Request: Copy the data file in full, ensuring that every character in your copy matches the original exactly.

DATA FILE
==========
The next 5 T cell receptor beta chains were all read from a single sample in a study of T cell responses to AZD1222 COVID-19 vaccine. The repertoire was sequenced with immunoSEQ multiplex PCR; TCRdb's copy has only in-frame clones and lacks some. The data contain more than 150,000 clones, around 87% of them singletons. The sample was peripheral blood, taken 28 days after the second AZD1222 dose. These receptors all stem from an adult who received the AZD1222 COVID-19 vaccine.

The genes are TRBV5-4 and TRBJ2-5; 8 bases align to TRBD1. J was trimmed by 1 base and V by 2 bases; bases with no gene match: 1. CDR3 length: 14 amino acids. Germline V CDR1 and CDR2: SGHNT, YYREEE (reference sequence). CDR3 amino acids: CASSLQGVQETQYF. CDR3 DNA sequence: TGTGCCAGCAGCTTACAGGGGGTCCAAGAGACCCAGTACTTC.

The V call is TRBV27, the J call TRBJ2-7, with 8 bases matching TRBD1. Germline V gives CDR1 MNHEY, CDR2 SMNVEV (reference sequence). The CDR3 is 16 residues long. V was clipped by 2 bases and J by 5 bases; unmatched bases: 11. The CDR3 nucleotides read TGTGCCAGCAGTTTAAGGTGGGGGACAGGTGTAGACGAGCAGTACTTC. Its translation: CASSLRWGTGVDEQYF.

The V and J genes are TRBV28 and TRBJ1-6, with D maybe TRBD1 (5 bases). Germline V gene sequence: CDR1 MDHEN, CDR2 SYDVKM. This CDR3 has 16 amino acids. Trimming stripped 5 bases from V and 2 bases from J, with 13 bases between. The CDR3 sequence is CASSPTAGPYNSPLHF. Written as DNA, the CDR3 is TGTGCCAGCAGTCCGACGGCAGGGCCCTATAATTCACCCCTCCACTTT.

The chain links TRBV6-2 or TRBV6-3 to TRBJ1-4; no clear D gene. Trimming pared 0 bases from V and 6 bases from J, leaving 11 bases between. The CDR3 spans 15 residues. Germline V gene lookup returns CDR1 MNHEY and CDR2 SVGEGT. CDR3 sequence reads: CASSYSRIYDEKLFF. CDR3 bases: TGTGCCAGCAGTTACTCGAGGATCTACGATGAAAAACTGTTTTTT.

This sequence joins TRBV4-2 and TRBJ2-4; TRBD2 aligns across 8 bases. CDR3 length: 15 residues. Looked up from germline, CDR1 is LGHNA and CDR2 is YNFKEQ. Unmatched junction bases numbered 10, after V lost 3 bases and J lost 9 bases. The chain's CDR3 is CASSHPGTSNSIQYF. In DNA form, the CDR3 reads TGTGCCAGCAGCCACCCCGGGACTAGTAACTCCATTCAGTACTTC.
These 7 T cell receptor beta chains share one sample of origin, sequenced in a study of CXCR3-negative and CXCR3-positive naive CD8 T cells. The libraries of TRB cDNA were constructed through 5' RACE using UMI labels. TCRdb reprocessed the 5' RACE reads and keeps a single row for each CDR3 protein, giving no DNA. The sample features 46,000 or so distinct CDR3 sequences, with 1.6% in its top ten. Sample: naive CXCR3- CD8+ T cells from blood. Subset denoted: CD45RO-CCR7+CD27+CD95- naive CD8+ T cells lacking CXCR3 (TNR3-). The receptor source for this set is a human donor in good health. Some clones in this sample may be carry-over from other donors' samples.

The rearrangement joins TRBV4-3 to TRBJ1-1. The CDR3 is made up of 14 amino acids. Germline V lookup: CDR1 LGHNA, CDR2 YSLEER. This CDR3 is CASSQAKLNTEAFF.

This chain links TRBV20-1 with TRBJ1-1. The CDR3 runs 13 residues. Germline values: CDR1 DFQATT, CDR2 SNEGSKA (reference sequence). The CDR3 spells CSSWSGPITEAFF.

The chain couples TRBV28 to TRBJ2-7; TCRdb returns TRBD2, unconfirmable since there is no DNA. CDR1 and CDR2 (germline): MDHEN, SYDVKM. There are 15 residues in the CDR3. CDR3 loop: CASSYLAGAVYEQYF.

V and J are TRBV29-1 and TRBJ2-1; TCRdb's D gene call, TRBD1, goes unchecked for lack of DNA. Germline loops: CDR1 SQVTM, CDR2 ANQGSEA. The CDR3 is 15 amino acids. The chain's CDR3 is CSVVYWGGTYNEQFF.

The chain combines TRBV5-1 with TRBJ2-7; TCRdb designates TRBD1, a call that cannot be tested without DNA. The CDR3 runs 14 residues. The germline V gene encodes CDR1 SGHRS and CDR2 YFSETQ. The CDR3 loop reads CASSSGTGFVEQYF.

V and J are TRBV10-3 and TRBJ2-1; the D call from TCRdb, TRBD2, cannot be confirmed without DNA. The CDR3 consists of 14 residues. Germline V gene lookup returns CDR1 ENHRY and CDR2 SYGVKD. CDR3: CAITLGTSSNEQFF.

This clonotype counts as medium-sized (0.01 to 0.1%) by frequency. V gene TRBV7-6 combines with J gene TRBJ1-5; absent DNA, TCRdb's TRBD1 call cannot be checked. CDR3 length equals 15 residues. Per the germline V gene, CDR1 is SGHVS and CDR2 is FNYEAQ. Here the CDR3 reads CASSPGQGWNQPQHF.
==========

The next 5 T cell receptor beta chains were all read from a single sample in a study of T cell responses to AZD1222 COVID-19 vaccine. The repertoire was sequenced with immunoSEQ multiplex PCR; TCRdb's copy has only in-frame clones and lacks some. The data contain more than 150,000 clones, around 87% of them singletons. The sample was peripheral blood, taken 28 days after the second AZD1222 dose. These receptors all stem from an adult who received the AZD1222 COVID-19 vaccine.

The genes are TRBV5-4 and TRBJ2-5; 8 bases align to TRBD1. J was trimmed by 1 base and V by 2 bases; bases with no gene match: 1. CDR3 length: 14 amino acids. Germline V CDR1 and CDR2: SGHNT, YYREEE (reference sequence). CDR3 amino acids: CASSLQGVQETQYF. CDR3 DNA sequence: TGTGCCAGCAGCTTACAGGGGGTCCAAGAGACCCAGTACTTC.

The V call is TRBV27, the J call TRBJ2-7, with 8 bases matching TRBD1. Germline V gives CDR1 MNHEY, CDR2 SMNVEV (reference sequence). The CDR3 is 16 residues long. V was clipped by 2 bases and J by 5 bases; unmatched bases: 11. The CDR3 nucleotides read TGTGCCAGCAGTTTAAGGTGGGGGACAGGTGTAGACGAGCAGTACTTC. Its translation: CASSLRWGTGVDEQYF.

The V and J genes are TRBV28 and TRBJ1-6, with D maybe TRBD1 (5 bases). Germline V gene sequence: CDR1 MDHEN, CDR2 SYDVKM. This CDR3 has 16 amino acids. Trimming stripped 5 bases from V and 2 bases from J, with 13 bases between. The CDR3 sequence is CASSPTAGPYNSPLHF. Written as DNA, the CDR3 is TGTGCCAGCAGTCCGACGGCAGGGCCCTATAATTCACCCCTCCACTTT.

The chain links TRBV6-2 or TRBV6-3 to TRBJ1-4; no clear D gene. Trimming pared 0 bases from V and 6 bases from J, leaving 11 bases between. The CDR3 spans 15 residues. Germline V gene lookup returns CDR1 MNHEY and CDR2 SVGEGT. CDR3 sequence reads: CASSYSRIYDEKLFF. CDR3 bases: TGTGCCAGCAGTTACTCGAGGATCTACGATGAAAAACTGTTTTTT.

This sequence joins TRBV4-2 and TRBJ2-4; TRBD2 aligns across 8 bases. CDR3 length: 15 residues. Looked up from germline, CDR1 is LGHNA and CDR2 is YNFKEQ. Unmatched junction bases numbered 10, after V lost 3 bases and J lost 9 bases. The chain's CDR3 is CASSHPGTSNSIQYF. In DNA form, the CDR3 reads TGTGCCAGCAGCCACCCCGGGACTAGTAACTCCATTCAGTACTTC.
These 7 T cell receptor beta chains share one sample of origin, sequenced in a study of CXCR3-negative and CXCR3-positive naive CD8 T cells. The libraries of TRB cDNA were constructed through 5' RACE using UMI labels. TCRdb reprocessed the 5' RACE reads and keeps a single row for each CDR3 protein, giving no DNA. The sample features 46,000 or so distinct CDR3 sequences, with 1.6% in its top ten. Sample: naive CXCR3- CD8+ T cells from blood. Subset denoted: CD45RO-CCR7+CD27+CD95- naive CD8+ T cells lacking CXCR3 (TNR3-). The receptor source for this set is a human donor in good health. Some clones in this sample may be carry-over from other donors' samples.

The rearrangement joins TRBV4-3 to TRBJ1-1. The CDR3 is made up of 14 amino acids. Germline V lookup: CDR1 LGHNA, CDR2 YSLEER. This CDR3 is CASSQAKLNTEAFF.

This chain links TRBV20-1 with TRBJ1-1. The CDR3 runs 13 residues. Germline values: CDR1 DFQATT, CDR2 SNEGSKA (reference sequence). The CDR3 spells CSSWSGPITEAFF.

The chain couples TRBV28 to TRBJ2-7; TCRdb returns TRBD2, unconfirmable since there is no DNA. CDR1 and CDR2 (germline): MDHEN, SYDVKM. There are 15 residues in the CDR3. CDR3 loop: CASSYLAGAVYEQYF.

V and J are TRBV29-1 and TRBJ2-1; TCRdb's D gene call, TRBD1, goes unchecked for lack of DNA. Germline loops: CDR1 SQVTM, CDR2 ANQGSEA. The CDR3 is 15 amino acids. The chain's CDR3 is CSVVYWGGTYNEQFF.

The chain combines TRBV5-1 with TRBJ2-7; TCRdb designates TRBD1, a call that cannot be tested without DNA. The CDR3 runs 14 residues. The germline V gene encodes CDR1 SGHRS and CDR2 YFSETQ. The CDR3 loop reads CASSSGTGFVEQYF.

V and J are TRBV10-3 and TRBJ2-1; the D call from TCRdb, TRBD2, cannot be confirmed without DNA. The CDR3 consists of 14 residues. Germline V gene lookup returns CDR1 ENHRY and CDR2 SYGVKD. CDR3: CAITLGTSSNEQFF.

This clonotype counts as medium-sized (0.01 to 0.1%) by frequency. V gene TRBV7-6 combines with J gene TRBJ1-5; absent DNA, TCRdb's TRBD1 call cannot be checked. CDR3 length equals 15 residues. Per the germline V gene, CDR1 is SGHVS and CDR2 is FNYEAQ. Here the CDR3 reads CASSPGQGWNQPQHF.